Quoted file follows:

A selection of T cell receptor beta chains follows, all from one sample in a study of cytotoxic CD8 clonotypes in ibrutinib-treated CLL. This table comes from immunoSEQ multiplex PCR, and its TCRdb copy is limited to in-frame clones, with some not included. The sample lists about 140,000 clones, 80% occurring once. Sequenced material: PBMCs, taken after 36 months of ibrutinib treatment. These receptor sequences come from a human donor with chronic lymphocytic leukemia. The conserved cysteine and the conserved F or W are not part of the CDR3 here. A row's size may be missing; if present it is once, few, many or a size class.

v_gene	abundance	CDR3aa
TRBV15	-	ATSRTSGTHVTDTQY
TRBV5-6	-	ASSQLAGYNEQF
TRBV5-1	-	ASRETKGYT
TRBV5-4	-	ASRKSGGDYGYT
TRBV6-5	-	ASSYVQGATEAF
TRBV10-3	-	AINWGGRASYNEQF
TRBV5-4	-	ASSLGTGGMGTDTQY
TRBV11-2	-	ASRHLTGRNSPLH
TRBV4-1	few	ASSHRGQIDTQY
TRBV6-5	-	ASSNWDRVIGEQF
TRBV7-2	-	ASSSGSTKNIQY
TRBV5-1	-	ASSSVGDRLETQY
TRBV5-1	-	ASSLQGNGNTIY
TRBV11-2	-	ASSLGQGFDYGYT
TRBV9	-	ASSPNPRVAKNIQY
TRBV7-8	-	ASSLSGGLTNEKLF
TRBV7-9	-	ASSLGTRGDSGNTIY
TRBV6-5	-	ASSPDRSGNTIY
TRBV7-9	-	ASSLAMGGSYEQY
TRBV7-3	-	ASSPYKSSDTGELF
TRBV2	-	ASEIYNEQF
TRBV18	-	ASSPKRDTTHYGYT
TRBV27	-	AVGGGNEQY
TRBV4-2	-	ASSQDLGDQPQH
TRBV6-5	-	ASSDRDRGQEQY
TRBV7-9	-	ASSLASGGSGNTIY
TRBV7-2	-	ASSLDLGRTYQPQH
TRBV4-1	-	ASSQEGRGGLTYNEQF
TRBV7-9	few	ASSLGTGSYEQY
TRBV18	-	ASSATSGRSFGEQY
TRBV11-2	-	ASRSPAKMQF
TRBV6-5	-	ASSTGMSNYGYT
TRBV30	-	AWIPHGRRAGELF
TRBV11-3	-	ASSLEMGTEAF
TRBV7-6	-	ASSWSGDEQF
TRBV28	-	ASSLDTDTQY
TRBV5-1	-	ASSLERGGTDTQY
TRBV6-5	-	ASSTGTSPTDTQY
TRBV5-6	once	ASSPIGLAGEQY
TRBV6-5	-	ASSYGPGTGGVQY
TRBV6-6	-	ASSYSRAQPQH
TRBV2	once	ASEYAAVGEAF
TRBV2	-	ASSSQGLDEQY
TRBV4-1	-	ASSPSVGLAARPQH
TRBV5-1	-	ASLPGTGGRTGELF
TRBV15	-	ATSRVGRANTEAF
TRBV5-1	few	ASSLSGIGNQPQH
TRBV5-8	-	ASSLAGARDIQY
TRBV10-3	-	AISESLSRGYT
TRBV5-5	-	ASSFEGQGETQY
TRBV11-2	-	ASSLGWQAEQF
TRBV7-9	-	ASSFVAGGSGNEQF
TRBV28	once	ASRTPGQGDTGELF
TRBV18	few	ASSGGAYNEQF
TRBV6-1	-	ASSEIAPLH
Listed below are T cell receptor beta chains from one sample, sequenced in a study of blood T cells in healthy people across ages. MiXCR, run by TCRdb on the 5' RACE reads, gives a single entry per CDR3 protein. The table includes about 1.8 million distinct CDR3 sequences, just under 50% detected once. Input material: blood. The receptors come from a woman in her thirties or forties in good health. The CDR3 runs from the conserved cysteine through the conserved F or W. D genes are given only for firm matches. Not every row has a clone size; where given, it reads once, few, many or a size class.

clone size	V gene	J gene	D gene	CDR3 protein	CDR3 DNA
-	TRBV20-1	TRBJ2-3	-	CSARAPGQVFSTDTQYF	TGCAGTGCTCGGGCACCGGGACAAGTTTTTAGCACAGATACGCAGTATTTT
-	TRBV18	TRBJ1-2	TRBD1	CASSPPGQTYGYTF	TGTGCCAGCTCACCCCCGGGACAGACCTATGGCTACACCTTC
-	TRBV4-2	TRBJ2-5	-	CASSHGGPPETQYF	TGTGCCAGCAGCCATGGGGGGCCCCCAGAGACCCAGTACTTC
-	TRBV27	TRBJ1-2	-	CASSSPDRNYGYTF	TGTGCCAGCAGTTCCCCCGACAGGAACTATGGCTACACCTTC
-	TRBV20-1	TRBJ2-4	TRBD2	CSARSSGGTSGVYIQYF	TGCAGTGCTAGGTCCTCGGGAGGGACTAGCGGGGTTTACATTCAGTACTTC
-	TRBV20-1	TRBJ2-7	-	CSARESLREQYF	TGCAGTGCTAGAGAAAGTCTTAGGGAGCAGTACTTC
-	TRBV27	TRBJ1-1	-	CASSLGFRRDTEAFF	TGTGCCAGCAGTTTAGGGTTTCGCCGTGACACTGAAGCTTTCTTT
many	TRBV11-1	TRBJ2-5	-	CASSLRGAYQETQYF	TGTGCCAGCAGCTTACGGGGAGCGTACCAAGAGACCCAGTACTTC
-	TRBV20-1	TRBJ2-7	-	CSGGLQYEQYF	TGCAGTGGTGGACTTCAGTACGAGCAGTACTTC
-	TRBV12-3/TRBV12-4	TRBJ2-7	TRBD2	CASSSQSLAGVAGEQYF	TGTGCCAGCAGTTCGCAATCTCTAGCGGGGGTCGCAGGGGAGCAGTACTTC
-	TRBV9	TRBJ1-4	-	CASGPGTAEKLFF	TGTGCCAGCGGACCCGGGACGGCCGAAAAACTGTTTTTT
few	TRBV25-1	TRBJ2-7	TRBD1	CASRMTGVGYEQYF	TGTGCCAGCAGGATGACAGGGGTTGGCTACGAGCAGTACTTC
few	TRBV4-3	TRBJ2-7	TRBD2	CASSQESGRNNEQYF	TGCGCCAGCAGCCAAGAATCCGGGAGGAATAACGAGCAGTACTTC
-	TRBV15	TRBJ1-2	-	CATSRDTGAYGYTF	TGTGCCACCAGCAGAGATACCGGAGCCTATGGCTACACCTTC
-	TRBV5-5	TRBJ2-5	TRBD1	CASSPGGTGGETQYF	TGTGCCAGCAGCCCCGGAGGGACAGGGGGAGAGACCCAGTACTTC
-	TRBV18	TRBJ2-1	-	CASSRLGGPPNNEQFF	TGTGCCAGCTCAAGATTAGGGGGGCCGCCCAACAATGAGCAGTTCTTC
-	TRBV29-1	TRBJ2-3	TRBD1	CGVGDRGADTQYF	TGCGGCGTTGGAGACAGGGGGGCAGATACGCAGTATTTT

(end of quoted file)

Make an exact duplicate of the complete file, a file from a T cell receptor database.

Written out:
A selection of T cell receptor beta chains follows, all from one sample in a study of cytotoxic CD8 clonotypes in ibrutinib-treated CLL. This table comes from immunoSEQ multiplex PCR, and its TCRdb copy is limited to in-frame clones, with some not included. The sample lists about 140,000 clones, 80% occurring once. Sequenced material: PBMCs, taken after 36 months of ibrutinib treatment. These receptor sequences come from a human donor with chronic lymphocytic leukemia. The conserved cysteine and the conserved F or W are not part of the CDR3 here. A row's size may be missing; if present it is once, few, many or a size class.

v_gene	abundance	CDR3aa
TRBV15	-	ATSRTSGTHVTDTQY
TRBV5-6	-	ASSQLAGYNEQF
TRBV5-1	-	ASRETKGYT
TRBV5-4	-	ASRKSGGDYGYT
TRBV6-5	-	ASSYVQGATEAF
TRBV10-3	-	AINWGGRASYNEQF
TRBV5-4	-	ASSLGTGGMGTDTQY
TRBV11-2	-	ASRHLTGRNSPLH
TRBV4-1	few	ASSHRGQIDTQY
TRBV6-5	-	ASSNWDRVIGEQF
TRBV7-2	-	ASSSGSTKNIQY
TRBV5-1	-	ASSSVGDRLETQY
TRBV5-1	-	ASSLQGNGNTIY
TRBV11-2	-	ASSLGQGFDYGYT
TRBV9	-	ASSPNPRVAKNIQY
TRBV7-8	-	ASSLSGGLTNEKLF
TRBV7-9	-	ASSLGTRGDSGNTIY
TRBV6-5	-	ASSPDRSGNTIY
TRBV7-9	-	ASSLAMGGSYEQY
TRBV7-3	-	ASSPYKSSDTGELF
TRBV2	-	ASEIYNEQF
TRBV18	-	ASSPKRDTTHYGYT
TRBV27	-	AVGGGNEQY
TRBV4-2	-	ASSQDLGDQPQH
TRBV6-5	-	ASSDRDRGQEQY
TRBV7-9	-	ASSLASGGSGNTIY
TRBV7-2	-	ASSLDLGRTYQPQH
TRBV4-1	-	ASSQEGRGGLTYNEQF
TRBV7-9	few	ASSLGTGSYEQY
TRBV18	-	ASSATSGRSFGEQY
TRBV11-2	-	ASRSPAKMQF
TRBV6-5	-	ASSTGMSNYGYT
TRBV30	-	AWIPHGRRAGELF
TRBV11-3	-	ASSLEMGTEAF
TRBV7-6	-	ASSWSGDEQF
TRBV28	-	ASSLDTDTQY
TRBV5-1	-	ASSLERGGTDTQY
TRBV6-5	-	ASSTGTSPTDTQY
TRBV5-6	once	ASSPIGLAGEQY
TRBV6-5	-	ASSYGPGTGGVQY
TRBV6-6	-	ASSYSRAQPQH
TRBV2	once	ASEYAAVGEAF
TRBV2	-	ASSSQGLDEQY
TRBV4-1	-	ASSPSVGLAARPQH
TRBV5-1	-	ASLPGTGGRTGELF
TRBV15	-	ATSRVGRANTEAF
TRBV5-1	few	ASSLSGIGNQPQH
TRBV5-8	-	ASSLAGARDIQY
TRBV10-3	-	AISESLSRGYT
TRBV5-5	-	ASSFEGQGETQY
TRBV11-2	-	ASSLGWQAEQF
TRBV7-9	-	ASSFVAGGSGNEQF
TRBV28	once	ASRTPGQGDTGELF
TRBV18	few	ASSGGAYNEQF
TRBV6-1	-	ASSEIAPLH
Listed below are T cell receptor beta chains from one sample, sequenced in a study of blood T cells in healthy people across ages. MiXCR, run by TCRdb on the 5' RACE reads, gives a single entry per CDR3 protein. The table includes about 1.8 million distinct CDR3 sequences, just under 50% detected once. Input material: blood. The receptors come from a woman in her thirties or forties in good health. The CDR3 runs from the conserved cysteine through the conserved F or W. D genes are given only for firm matches. Not every row has a clone size; where given, it reads once, few, many or a size class.

clone size	V gene	J gene	D gene	CDR3 protein	CDR3 DNA
-	TRBV20-1	TRBJ2-3	-	CSARAPGQVFSTDTQYF	TGCAGTGCTCGGGCACCGGGACAAGTTTTTAGCACAGATACGCAGTATTTT
-	TRBV18	TRBJ1-2	TRBD1	CASSPPGQTYGYTF	TGTGCCAGCTCACCCCCGGGACAGACCTATGGCTACACCTTC
-	TRBV4-2	TRBJ2-5	-	CASSHGGPPETQYF	TGTGCCAGCAGCCATGGGGGGCCCCCAGAGACCCAGTACTTC
-	TRBV27	TRBJ1-2	-	CASSSPDRNYGYTF	TGTGCCAGCAGTTCCCCCGACAGGAACTATGGCTACACCTTC
-	TRBV20-1	TRBJ2-4	TRBD2	CSARSSGGTSGVYIQYF	TGCAGTGCTAGGTCCTCGGGAGGGACTAGCGGGGTTTACATTCAGTACTTC
-	TRBV20-1	TRBJ2-7	-	CSARESLREQYF	TGCAGTGCTAGAGAAAGTCTTAGGGAGCAGTACTTC
-	TRBV27	TRBJ1-1	-	CASSLGFRRDTEAFF	TGTGCCAGCAGTTTAGGGTTTCGCCGTGACACTGAAGCTTTCTTT
many	TRBV11-1	TRBJ2-5	-	CASSLRGAYQETQYF	TGTGCCAGCAGCTTACGGGGAGCGTACCAAGAGACCCAGTACTTC
-	TRBV20-1	TRBJ2-7	-	CSGGLQYEQYF	TGCAGTGGTGGACTTCAGTACGAGCAGTACTTC
-	TRBV12-3/TRBV12-4	TRBJ2-7	TRBD2	CASSSQSLAGVAGEQYF	TGTGCCAGCAGTTCGCAATCTCTAGCGGGGGTCGCAGGGGAGCAGTACTTC
-	TRBV9	TRBJ1-4	-	CASGPGTAEKLFF	TGTGCCAGCGGACCCGGGACGGCCGAAAAACTGTTTTTT
few	TRBV25-1	TRBJ2-7	TRBD1	CASRMTGVGYEQYF	TGTGCCAGCAGGATGACAGGGGTTGGCTACGAGCAGTACTTC
few	TRBV4-3	TRBJ2-7	TRBD2	CASSQESGRNNEQYF	TGCGCCAGCAGCCAAGAATCCGGGAGGAATAACGAGCAGTACTTC
-	TRBV15	TRBJ1-2	-	CATSRDTGAYGYTF	TGTGCCACCAGCAGAGATACCGGAGCCTATGGCTACACCTTC
-	TRBV5-5	TRBJ2-5	TRBD1	CASSPGGTGGETQYF	TGTGCCAGCAGCCCCGGAGGGACAGGGGGAGAGACCCAGTACTTC
-	TRBV18	TRBJ2-1	-	CASSRLGGPPNNEQFF	TGTGCCAGCTCAAGATTAGGGGGGCCGCCCAACAATGAGCAGTTCTTC
-	TRBV29-1	TRBJ2-3	TRBD1	CGVGDRGADTQYF	TGCGGCGTTGGAGACAGGGGGGCAGATACGCAGTATTTT